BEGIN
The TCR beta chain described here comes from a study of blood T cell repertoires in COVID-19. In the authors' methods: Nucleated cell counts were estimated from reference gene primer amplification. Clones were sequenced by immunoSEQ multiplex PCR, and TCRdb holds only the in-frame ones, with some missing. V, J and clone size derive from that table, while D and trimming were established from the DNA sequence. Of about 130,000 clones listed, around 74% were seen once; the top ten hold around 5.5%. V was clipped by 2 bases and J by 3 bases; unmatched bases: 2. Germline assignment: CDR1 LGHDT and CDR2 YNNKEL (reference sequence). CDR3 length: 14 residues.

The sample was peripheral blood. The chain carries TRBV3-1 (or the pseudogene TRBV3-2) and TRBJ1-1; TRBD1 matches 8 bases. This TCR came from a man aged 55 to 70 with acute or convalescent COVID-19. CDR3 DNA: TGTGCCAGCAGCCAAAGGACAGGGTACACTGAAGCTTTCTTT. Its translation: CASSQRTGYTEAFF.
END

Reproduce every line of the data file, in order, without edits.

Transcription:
The TCR beta chain described here comes from a study of blood T cell repertoires in COVID-19. In the authors' methods: Nucleated cell counts were estimated from reference gene primer amplification. Clones were sequenced by immunoSEQ multiplex PCR, and TCRdb holds only the in-frame ones, with some missing. V, J and clone size derive from that table, while D and trimming were established from the DNA sequence. Of about 130,000 clones listed, around 74% were seen once; the top ten hold around 5.5%. V was clipped by 2 bases and J by 3 bases; unmatched bases: 2. Germline assignment: CDR1 LGHDT and CDR2 YNNKEL (reference sequence). CDR3 length: 14 residues.

The sample was peripheral blood. The chain carries TRBV3-1 (or the pseudogene TRBV3-2) and TRBJ1-1; TRBD1 matches 8 bases. This TCR came from a man aged 55 to 70 with acute or convalescent COVID-19. CDR3 DNA: TGTGCCAGCAGCCAAAGGACAGGGTACACTGAAGCTTTCTTT. Its translation: CASSQRTGYTEAFF.